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# Computer Arithmetic | Set – 1

• Difficulty Level : Easy
• Last Updated : 07 Apr, 2021

Negative Number Representation

• Sign Magnitude

Sign magnitude is a very simple representation of negative numbers. In sign magnitude the first bit is dedicated to represent the sign and hence it is called sign bit.

Sign bit â€˜1â€™ represents negative sign.

Sign bit â€˜0â€™ represents positive sign.

In sign magnitude representation of a n – bit number, the first bit will represent sign and rest n-1 bits represent magnitude of number.

For example,

• +25 = 011001

Where 11001 = 25

And 0 for ‘+’

• -25 = 111001

Where 11001 = 25

And 1 for ‘-‘.

Range of number represented by sign magnitude method = -(2n-1-1) to +(2n-1-1) (for n bit number)

But there is one problem in sign magnitude and that is we have two representations of 0

+0 = 000000

– 0 = 100000

• 2â€™s complement method

To represent a negative number in this form, first we need to take the 1â€™s complement of the number represented in simple positive binary form and then add 1 to it.

For example:

(-8)10 = (1000)2

1â€™s complement of 1000 = 0111

Adding 1 to it, 0111 + 1 = 1000

So, (-8)10 = (1000)2

Please donâ€™t get confused with (8)10 =1000 and (-8)10=1000 as with 4 bits, we canâ€™t represent a positive number more than 7. So, 1000 is representing -8 only.

Range of number represented by 2â€™s complement = (-2n-1 to 2n-1 – 1)

Floating point representation of numbers

• 32-bit representation floating point numbers IEEE standard

Normalization

• Floating point numbers are usually normalized
• Exponent is adjusted so that leading bit (MSB) of mantissa is 1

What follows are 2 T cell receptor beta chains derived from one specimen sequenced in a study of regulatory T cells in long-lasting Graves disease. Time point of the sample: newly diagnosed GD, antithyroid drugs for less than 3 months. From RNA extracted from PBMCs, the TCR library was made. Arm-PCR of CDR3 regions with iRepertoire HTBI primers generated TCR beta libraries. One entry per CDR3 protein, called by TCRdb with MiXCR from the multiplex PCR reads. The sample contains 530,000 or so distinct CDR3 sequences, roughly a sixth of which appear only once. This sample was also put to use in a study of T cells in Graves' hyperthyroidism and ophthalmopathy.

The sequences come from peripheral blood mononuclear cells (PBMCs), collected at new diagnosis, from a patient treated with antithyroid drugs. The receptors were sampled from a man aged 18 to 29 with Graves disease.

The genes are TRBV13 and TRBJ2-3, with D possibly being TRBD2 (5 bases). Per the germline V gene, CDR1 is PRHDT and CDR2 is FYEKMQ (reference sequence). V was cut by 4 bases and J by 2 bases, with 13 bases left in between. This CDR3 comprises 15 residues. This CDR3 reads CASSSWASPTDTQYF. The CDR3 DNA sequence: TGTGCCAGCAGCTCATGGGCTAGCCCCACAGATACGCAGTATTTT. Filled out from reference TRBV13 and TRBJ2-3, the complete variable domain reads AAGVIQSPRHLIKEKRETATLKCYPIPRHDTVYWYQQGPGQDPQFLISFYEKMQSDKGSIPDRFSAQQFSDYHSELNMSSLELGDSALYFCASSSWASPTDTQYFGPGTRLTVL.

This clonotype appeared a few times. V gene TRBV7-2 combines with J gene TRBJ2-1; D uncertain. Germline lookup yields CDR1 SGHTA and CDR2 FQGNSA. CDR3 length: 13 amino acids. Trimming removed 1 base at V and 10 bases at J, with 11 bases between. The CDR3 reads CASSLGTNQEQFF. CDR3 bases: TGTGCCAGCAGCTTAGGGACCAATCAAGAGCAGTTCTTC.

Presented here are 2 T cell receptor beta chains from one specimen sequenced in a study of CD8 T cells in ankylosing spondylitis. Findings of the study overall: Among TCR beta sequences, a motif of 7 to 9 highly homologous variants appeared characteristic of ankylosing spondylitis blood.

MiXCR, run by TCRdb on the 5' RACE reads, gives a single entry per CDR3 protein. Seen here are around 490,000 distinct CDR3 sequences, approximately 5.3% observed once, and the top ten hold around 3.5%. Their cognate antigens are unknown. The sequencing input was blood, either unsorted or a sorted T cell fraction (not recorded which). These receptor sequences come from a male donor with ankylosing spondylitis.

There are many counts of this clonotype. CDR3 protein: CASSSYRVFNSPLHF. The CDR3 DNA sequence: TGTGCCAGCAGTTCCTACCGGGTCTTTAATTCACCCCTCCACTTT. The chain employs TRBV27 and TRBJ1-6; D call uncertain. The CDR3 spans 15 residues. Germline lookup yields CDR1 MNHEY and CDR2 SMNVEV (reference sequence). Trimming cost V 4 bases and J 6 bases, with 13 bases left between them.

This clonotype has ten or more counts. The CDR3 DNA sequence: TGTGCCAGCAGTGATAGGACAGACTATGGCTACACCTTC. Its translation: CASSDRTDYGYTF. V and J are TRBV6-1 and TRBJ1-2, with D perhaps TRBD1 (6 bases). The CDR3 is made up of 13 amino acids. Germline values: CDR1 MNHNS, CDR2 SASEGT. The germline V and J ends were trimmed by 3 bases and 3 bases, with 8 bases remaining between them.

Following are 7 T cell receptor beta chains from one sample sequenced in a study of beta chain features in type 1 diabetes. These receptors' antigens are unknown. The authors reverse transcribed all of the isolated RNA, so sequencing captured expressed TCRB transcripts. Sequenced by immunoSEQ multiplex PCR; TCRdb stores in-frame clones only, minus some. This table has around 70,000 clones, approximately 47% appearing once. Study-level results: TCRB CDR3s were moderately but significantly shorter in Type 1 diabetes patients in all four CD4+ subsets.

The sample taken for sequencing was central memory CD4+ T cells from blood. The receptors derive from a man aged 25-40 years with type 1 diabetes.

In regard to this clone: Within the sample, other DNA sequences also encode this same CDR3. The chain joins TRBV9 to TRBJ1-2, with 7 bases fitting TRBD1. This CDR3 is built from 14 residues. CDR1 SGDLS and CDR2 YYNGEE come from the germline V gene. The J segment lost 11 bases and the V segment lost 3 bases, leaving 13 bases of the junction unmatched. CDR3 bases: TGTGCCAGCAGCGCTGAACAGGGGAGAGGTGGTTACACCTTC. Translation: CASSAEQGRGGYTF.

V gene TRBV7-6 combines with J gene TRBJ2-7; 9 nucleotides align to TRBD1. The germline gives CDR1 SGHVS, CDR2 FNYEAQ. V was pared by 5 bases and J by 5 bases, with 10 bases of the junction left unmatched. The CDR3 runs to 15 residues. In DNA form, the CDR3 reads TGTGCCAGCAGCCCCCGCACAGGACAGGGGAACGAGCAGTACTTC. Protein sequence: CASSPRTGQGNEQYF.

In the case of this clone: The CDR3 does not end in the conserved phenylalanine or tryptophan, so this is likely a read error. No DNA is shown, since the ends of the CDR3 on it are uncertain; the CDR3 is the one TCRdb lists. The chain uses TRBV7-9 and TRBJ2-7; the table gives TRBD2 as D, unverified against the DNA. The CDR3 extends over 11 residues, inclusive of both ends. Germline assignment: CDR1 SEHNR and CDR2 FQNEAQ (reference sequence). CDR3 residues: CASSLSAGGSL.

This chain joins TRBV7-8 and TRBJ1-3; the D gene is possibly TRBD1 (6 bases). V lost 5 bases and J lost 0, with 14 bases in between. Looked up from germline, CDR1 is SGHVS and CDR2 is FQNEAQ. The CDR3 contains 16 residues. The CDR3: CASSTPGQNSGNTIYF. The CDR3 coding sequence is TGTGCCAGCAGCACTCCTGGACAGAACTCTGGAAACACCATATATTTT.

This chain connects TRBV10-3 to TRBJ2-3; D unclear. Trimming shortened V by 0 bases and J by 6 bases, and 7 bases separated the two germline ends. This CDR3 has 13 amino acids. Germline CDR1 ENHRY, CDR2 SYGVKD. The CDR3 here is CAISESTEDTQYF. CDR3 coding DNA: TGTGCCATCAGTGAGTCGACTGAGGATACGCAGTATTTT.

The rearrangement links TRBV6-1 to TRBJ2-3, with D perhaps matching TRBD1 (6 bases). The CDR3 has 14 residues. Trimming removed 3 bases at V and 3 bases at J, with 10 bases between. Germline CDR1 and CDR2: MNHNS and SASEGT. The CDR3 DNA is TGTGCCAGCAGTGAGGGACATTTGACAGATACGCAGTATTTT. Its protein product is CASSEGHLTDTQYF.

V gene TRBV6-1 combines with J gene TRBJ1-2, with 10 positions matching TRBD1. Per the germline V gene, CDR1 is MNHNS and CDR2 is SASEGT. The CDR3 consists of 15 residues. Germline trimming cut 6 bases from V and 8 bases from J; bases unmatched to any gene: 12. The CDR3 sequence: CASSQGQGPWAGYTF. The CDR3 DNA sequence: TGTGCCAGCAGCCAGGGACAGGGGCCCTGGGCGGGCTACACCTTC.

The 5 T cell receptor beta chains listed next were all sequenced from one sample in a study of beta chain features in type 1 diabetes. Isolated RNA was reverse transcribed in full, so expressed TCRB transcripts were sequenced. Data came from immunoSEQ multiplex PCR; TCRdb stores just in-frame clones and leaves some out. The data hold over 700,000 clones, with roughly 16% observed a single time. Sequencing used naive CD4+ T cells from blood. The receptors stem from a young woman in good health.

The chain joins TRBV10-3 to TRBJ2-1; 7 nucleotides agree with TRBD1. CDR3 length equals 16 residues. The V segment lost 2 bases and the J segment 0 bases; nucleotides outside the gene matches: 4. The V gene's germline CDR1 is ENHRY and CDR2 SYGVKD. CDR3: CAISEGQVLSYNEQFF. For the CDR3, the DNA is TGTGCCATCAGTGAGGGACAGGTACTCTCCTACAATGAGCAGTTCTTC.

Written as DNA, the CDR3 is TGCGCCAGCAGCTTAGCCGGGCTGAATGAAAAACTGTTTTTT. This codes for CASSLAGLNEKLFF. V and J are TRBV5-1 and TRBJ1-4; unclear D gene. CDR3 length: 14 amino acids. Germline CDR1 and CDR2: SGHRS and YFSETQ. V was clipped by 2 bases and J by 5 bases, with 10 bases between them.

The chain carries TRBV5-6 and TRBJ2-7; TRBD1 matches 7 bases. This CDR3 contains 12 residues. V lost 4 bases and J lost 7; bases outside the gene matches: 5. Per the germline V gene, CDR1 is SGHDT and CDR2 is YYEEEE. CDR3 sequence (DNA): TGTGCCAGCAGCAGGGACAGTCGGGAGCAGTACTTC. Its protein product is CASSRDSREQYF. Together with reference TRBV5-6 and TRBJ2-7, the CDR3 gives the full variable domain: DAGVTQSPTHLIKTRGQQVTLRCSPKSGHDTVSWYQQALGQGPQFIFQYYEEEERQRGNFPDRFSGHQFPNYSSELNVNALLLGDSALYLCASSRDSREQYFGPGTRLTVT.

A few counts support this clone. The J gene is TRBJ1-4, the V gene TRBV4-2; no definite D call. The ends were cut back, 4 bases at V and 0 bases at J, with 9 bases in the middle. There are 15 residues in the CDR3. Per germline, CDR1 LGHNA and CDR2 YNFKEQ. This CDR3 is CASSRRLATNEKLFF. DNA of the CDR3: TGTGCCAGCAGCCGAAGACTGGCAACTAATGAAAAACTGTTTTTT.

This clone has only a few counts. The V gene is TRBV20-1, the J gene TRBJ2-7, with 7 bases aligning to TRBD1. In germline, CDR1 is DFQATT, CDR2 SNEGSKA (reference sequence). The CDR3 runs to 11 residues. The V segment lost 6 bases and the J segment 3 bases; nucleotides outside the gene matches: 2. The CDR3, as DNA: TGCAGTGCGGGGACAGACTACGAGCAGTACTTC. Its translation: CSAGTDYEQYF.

• Since it is always 1 there is no need to store it
• Scientific notation where numbers are normalized to give a single digit before the decimal point like in decimal system e.g. 3.123 x 103

For example, we represent 3.625 in 32 bit format.

Changing 3 in binary=11

Changing .625 in binary

```.625 X 2       1
.25 X 2         0
.5 X 2           1```

Writing in binary exponent form

3.625=11.101 X 20

On normalizing

11.101 X 20=1.1101 X 21

On biasing exponent = 127 + 1 = 128

(128)10=(10000000) 2

For getting significand

Digits after decimal = 1101

Expanding to 23 bit = 11010000000000000000000

Setting sign bit

As it is a positive number, sign bit = 0

Finally we arrange according to representation

```Sign bit      exponent      significand

0            10000000      11010000000000000000000```

• 64-bit representation floating point numbers IEEE standard

Again we follow the same procedure upto normalization. After that, we add 1023 to bias the exponent.

For example, we represent -3.625 in 64 bit format.

Changing 3 in binary = 11

Changing .625 in binary

```
.625 X 2     1

.25 X 2       0

.5 X 2         1```

Writing in binary exponent form

3.625 = 11.101 X 20

On normalizing

11.101 X 20 = 1.1101 X 21

On biasing exponent 1023 + 1 = 1024

(1024)10 = (10000000000)2

So 11 bit exponent = 10000000000

52 bit significand = 110100000000 â€¦â€¦â€¦â€¦. making total 52 bits

Setting sign bit = 1 (number is negative)

So, final representation

1 10000000000 110100000000 â€¦â€¦â€¦â€¦. making total 52 bits by adding further 0â€™s

Converting floating point into decimal

Letâ€™s convert a FP number into decimal

1 01111100 11000000000000000000000

The decimal value of an IEEE number is given by the formula:

(1 -2s) * (1 + f) * 2( e – bias )

where

• s, f and e fields are taken as decimal here.
• (1 -2s) is 1 or -1, depending upon sign bit 0 and 1
• add an implicit 1 to the significand (fraction field f), as in formula

Again, the bias is either 127 or 1023, for single or double precision respectively.

First convert each individual field to decimal.

• The sign bit s is 1
• The e field contains 01111100 = (124)10
• The mantissa is 0.11000 â€¦ = (0.75)10

Putting these values in formula

(1 – 2) * (1 + 0.75) * 2124 – 127 = ( – 1.75 * 2-3 ) = – 0.21875